Fiscal Trifecta

f1 cars cross finish line

Fiscal Trifecta
Weekly CEO Commentary 8-12-13
Tim Phillips, CEO—Phillips & Company

As earnings season winds down, it appears we had an excellent outcome.

same thing

(Image source: Bespoke Investment Group)

Roughly 63% of companies beat their earnings estimates, and earnings grew by 2.1% in the quarter.[i] These were some of the best numbers we have seen since 2010. It also appears there is continued rotation into stocks from bonds as we are seeing the price to earnings multiple on the S&P 500 expand from 12.70 on January 2012 to 16.30 today. [ii]

PE multiple for SPX

(Image source: Bloomberg LP)

With the good news of earnings behind us, the next big hurdle markets participants will focus on is the upcoming political circus around our fiscal house.

Three things in Congress are colliding around the same time:

1) The debt ceiling will need to be extended by October or November, according to the CBO [iii], or we will be in risk of default—not very good for our credit rating.

2) The 2014 Federal Budget needs to be completed by October 1st. Congress comes back on September 9th, giving them only 3 weeks to avoid a government shutdown[iv].

3) The next round of sequestration cuts will take place 15 days after Congress adjourns at the end of the year, impacting fiscal year 2014. The cuts amount to another $76 billion, or about 1/3rd of 1% of GDP.[v] Almost everyone in the political class agrees the sequestration process is damaging critical functions and there needs to be a better budget cutting process.

The last time we experienced these three events was:

events and their effect on markets

(Data source: Bloomberg LP)

We should expect similar volatility as we approach the upcoming fiscal trifecta. My guess is Congress will likely use the Continuing Resolution process to push all three of these issues until the first of the year and align them all around the sequestration cuts. This will put the political class in a box with a massive fiscal crisis looming and the hopes that a compromise will occur.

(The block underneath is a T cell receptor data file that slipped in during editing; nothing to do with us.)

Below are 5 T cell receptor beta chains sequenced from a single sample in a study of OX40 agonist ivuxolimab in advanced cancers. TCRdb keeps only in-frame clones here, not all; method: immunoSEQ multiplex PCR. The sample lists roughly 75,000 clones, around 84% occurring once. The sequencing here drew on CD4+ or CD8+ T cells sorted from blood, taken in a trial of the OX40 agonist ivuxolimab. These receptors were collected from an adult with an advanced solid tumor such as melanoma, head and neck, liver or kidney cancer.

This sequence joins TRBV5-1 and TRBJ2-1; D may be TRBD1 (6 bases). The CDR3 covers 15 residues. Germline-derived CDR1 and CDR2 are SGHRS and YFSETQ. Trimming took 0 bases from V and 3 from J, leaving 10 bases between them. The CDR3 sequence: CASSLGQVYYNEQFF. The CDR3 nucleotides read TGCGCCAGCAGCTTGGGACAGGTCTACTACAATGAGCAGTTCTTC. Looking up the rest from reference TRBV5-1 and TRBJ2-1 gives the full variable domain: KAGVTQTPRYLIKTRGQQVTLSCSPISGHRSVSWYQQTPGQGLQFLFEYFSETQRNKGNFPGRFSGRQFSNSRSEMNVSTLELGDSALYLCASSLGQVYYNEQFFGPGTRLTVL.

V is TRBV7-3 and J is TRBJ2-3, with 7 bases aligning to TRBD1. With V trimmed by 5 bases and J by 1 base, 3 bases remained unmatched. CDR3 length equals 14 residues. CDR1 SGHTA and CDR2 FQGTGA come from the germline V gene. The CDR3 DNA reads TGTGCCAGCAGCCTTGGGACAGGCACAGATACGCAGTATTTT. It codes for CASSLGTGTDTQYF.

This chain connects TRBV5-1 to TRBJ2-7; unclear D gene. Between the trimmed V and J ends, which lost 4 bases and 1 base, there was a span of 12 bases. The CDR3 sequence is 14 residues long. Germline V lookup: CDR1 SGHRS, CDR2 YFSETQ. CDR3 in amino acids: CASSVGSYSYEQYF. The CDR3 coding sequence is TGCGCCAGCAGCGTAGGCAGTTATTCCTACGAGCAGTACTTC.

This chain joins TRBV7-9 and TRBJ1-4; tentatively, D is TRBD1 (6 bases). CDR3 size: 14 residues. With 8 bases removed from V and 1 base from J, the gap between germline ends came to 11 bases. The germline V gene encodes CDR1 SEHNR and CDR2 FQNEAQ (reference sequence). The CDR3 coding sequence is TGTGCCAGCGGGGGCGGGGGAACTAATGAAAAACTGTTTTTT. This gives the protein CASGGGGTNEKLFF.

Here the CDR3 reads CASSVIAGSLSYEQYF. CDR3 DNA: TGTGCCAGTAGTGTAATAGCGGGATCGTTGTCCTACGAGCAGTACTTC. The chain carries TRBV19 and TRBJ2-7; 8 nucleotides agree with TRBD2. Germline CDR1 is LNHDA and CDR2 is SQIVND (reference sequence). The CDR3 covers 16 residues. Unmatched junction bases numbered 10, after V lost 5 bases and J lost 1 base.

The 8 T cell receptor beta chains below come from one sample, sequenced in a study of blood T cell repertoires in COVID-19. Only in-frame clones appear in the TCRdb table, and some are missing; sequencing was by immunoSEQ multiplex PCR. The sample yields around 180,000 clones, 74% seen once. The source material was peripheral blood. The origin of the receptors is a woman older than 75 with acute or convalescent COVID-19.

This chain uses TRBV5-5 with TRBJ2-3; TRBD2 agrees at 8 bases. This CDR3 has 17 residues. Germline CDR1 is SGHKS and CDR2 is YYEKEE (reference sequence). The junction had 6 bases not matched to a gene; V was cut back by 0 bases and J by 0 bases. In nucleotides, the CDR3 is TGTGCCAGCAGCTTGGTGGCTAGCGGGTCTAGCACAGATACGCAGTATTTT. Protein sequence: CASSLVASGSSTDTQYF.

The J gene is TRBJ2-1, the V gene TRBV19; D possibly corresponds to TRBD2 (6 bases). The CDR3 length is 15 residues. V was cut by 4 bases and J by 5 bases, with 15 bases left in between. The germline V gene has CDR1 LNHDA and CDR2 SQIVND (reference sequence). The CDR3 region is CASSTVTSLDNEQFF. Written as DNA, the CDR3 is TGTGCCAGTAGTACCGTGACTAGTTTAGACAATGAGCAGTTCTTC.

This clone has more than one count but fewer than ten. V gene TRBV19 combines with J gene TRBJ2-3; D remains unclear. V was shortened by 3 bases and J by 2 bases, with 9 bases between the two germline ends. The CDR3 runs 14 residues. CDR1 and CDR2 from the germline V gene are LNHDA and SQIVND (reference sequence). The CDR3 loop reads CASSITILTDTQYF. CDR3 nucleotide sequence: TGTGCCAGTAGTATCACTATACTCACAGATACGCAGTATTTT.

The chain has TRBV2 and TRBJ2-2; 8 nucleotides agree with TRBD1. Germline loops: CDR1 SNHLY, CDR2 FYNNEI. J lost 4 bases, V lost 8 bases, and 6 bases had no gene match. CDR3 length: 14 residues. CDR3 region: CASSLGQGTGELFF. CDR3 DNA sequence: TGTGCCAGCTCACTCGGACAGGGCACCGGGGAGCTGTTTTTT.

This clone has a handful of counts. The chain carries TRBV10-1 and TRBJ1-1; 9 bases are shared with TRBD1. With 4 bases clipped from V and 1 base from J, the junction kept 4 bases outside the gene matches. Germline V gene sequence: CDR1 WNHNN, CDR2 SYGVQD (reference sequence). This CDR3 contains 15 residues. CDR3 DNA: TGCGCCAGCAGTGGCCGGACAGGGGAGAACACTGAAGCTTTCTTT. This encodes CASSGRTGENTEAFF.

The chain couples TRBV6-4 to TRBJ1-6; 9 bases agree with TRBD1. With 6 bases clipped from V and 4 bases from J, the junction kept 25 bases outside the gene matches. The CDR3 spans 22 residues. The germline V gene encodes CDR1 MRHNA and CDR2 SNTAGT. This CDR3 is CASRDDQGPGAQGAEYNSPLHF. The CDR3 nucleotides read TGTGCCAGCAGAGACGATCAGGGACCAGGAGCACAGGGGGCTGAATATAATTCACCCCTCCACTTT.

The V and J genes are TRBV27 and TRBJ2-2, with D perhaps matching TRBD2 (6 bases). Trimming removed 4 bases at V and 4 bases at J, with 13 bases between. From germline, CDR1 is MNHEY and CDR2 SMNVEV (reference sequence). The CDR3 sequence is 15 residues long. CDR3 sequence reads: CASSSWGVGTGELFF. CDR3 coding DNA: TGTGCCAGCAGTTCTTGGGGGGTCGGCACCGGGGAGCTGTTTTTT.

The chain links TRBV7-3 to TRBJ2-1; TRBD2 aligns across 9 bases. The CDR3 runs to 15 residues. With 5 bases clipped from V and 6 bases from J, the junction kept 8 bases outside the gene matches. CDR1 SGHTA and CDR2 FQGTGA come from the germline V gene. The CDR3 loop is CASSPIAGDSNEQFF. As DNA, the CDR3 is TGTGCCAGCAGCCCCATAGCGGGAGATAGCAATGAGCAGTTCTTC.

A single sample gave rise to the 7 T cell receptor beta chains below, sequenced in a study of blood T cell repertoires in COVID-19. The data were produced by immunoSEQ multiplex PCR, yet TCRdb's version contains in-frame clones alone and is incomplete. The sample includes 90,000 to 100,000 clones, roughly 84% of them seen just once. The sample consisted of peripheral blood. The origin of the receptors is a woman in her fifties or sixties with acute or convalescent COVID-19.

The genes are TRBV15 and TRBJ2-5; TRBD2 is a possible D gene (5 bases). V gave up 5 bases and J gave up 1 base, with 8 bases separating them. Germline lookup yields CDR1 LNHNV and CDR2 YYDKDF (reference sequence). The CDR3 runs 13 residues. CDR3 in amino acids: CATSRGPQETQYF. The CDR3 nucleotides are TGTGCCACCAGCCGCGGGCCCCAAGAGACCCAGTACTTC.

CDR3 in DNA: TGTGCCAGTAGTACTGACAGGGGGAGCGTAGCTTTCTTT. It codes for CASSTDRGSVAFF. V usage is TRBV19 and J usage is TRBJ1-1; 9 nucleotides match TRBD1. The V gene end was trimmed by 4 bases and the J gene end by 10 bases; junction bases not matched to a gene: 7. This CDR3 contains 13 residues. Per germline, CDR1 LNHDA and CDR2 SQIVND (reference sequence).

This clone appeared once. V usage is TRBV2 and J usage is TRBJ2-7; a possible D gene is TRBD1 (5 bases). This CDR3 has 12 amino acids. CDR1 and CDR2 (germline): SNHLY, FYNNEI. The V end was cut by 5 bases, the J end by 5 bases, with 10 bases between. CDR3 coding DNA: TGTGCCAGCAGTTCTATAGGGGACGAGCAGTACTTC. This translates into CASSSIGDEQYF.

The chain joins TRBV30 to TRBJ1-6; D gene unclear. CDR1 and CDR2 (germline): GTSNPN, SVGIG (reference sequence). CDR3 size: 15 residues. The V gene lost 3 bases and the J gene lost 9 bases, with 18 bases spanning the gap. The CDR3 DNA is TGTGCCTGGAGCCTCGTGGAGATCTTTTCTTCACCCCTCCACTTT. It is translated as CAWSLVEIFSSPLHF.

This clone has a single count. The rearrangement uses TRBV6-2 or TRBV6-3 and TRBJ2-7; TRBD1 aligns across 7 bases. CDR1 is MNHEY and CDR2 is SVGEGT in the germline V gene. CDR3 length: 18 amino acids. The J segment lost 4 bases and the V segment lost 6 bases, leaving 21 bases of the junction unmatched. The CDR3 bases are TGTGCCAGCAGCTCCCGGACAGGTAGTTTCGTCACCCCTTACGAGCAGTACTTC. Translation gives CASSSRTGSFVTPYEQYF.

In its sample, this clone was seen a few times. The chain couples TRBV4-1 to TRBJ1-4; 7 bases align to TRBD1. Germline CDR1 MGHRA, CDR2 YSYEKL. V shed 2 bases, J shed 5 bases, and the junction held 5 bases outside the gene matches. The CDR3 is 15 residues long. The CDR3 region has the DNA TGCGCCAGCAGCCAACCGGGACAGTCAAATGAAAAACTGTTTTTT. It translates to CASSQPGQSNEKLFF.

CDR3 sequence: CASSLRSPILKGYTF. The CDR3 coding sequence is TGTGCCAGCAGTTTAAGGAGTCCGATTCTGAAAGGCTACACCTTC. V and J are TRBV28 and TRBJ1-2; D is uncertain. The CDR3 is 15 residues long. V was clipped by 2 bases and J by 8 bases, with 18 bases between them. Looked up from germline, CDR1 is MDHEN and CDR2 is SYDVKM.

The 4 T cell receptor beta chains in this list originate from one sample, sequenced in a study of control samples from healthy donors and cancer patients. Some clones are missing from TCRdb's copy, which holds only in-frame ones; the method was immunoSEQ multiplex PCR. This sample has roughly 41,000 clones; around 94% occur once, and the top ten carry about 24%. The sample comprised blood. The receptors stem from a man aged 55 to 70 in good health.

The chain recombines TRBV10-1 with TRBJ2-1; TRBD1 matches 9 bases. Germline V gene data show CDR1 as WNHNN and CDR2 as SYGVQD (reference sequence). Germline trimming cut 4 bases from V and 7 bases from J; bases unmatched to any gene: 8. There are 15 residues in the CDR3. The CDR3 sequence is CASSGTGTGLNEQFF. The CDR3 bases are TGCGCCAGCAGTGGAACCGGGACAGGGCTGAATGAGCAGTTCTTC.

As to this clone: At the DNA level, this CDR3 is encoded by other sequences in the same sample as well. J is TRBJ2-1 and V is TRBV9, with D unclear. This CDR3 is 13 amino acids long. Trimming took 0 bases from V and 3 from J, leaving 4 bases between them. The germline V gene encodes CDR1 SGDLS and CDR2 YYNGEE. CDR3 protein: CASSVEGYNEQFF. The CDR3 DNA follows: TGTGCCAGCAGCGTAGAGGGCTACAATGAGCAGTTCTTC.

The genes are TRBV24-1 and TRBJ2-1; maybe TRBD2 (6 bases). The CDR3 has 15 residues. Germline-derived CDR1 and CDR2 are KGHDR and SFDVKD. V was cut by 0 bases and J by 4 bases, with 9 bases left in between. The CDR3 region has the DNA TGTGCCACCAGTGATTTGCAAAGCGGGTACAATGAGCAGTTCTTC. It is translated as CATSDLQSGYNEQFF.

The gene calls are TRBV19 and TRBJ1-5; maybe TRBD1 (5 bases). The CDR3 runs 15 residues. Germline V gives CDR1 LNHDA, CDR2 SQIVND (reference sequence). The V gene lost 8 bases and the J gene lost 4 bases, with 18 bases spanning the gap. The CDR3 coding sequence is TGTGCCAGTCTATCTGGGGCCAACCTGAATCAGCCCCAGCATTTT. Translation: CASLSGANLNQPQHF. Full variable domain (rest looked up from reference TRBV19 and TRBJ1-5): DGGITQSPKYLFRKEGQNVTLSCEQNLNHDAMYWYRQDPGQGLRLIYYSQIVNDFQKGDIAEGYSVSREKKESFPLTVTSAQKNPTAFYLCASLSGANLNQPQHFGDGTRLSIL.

The average PE during those prior four fiscal events was 14.65. With expanded PE's now, our markets are trading on 13.5% more speculation than in prior crises, only adding to the drama. Add to this the notion that the Fed could begin to withdraw, or at least slow the rate of their bond purchases as early as September, and you can begin to see the excitement building (sarcasm).

I hope we can all enjoy a quiet next couple of weeks of summer. The fall circus is about to begin, and it might not be peaceful.

If you have questions or comments, please let us know as we always appreciate your feedback. You can get in touch with us via Twitter, Facebook, or you can email me directly. For additional information on this, please visit our website.

Tim Phillips, CEO – Phillips & Company
Alex Cook, Investment Analyst – Phillips & Company


[i] “Earnings Insight”, FactSet, August 9, 2013. “The Bespoke Report”, Bespoke Investment Group, August 9, 2013.

[ii] Bloomberg LP

[iii] “Federal Debt and the Statutory Limit”, Congressional Budget Office, June 2013

[iv] “US Senate Budget Chief: Need FY 2014 Deal Soon to Avert Crisis”, MNI Deutsche Borse Group, July 16, 2013

[v] “Here comes Sequester: Part 2”, The Hill, May 22, 2013